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Democratizing Innovation – Eric von Hippel

In this book Eric von Hippel describes the phenomenon of user-generated innovation. He finds out that manufacturers are not the only ones that innovate: sometimes it happened that users made the innovations that satisfied their needs. He provides some example and studies the features and effects of that process.

First of all he explains the definition of “user”: an individual can be a user, but also a firm can be considered a user, for example a user of machinery and production tools. So we can have 2 kinds of user innovation: the former generated by individuals, like the new models of windsurf board that some athlete realized in order to perform jumps and acrobatics, and the latter innovation generated by user firms, for example a firm that builds it’s own machinery needed to produce the final good.

It is important to not confuse “user innovation” with the innovation generated by “learning by using” (as studied by Rosenberg), even if the two concepts are relatives. In “learning by using” users discover important features and communicate them back to the manufacturer, so the manufacturer can improve the product and incorporate in it the new knowledge. This process has to pass through the manufacturer. In “user innovation”, users directly improve the product or build it from scratch: there is not a necessary passage to any manufacturer (even if it is not excluded, in case a firm wants to produce and sell it).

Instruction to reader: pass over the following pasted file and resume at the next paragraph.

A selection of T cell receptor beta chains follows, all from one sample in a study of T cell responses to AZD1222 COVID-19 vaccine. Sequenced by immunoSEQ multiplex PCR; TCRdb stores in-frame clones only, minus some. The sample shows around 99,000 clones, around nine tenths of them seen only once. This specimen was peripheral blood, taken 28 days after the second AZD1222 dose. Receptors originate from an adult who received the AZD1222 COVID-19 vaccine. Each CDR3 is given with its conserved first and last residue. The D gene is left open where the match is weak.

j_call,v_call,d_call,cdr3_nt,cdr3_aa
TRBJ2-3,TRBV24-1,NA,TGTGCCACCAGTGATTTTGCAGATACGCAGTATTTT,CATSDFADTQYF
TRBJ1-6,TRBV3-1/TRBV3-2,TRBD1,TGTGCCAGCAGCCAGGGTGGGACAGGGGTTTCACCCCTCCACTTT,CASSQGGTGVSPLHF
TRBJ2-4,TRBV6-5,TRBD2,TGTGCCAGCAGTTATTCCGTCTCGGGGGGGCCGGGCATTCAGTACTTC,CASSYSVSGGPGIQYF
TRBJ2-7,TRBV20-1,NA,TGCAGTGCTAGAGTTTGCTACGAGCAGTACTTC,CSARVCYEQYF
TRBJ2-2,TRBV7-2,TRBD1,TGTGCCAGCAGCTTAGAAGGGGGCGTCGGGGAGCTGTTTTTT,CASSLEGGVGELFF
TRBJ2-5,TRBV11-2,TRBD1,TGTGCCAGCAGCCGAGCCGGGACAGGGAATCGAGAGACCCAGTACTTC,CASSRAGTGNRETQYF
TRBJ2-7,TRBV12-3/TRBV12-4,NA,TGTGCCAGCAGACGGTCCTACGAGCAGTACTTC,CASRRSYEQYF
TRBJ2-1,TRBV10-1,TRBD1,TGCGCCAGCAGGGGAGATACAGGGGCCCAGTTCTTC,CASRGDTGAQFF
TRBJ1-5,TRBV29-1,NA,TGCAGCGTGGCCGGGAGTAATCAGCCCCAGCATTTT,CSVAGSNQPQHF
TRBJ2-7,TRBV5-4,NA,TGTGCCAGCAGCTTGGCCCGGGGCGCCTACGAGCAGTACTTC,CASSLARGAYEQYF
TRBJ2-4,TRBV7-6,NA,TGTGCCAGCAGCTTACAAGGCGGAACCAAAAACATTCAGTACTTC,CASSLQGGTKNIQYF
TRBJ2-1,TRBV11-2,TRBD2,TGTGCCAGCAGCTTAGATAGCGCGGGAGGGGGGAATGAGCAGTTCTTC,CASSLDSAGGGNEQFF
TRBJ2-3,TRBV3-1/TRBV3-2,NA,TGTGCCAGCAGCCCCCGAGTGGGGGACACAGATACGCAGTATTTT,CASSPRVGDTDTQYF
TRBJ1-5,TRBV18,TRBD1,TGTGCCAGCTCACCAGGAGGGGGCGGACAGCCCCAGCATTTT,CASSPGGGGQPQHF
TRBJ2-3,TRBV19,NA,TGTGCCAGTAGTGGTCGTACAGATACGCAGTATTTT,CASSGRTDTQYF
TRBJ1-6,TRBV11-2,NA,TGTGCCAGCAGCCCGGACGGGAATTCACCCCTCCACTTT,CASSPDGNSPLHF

Von Hippel explores the reasons why some users decide to innovate and why they let available to others their innovation without protecting it with patents. He analyses the formation of user innovation communities, and give some suggestion both about policy and business.  This book (and more generally the studies of von Hippel about user innovation) is important because it explains a phenomenon that often stays in the shade: it’s a common belief that only manufacturers innovate. Moreover, these findings show how much innovation is a social process without clear bounds.

Anyway, to be intellectually honest, one observation should be made: it is not clear at the moment if “user innovation” represents actually a relevant part of all innovations or if it is rather a minor phenomenon. After all, examples of it are not many, with a  majority of them confined within the software or sports domains. In addition, many open source software can’t be considered “user innovation” because they are developed by commercial firms, and not specifically for internal usage.

A digital version of the book can be downloaded here: http://web.mit.edu/evhippel/www/democ1.htm .

 


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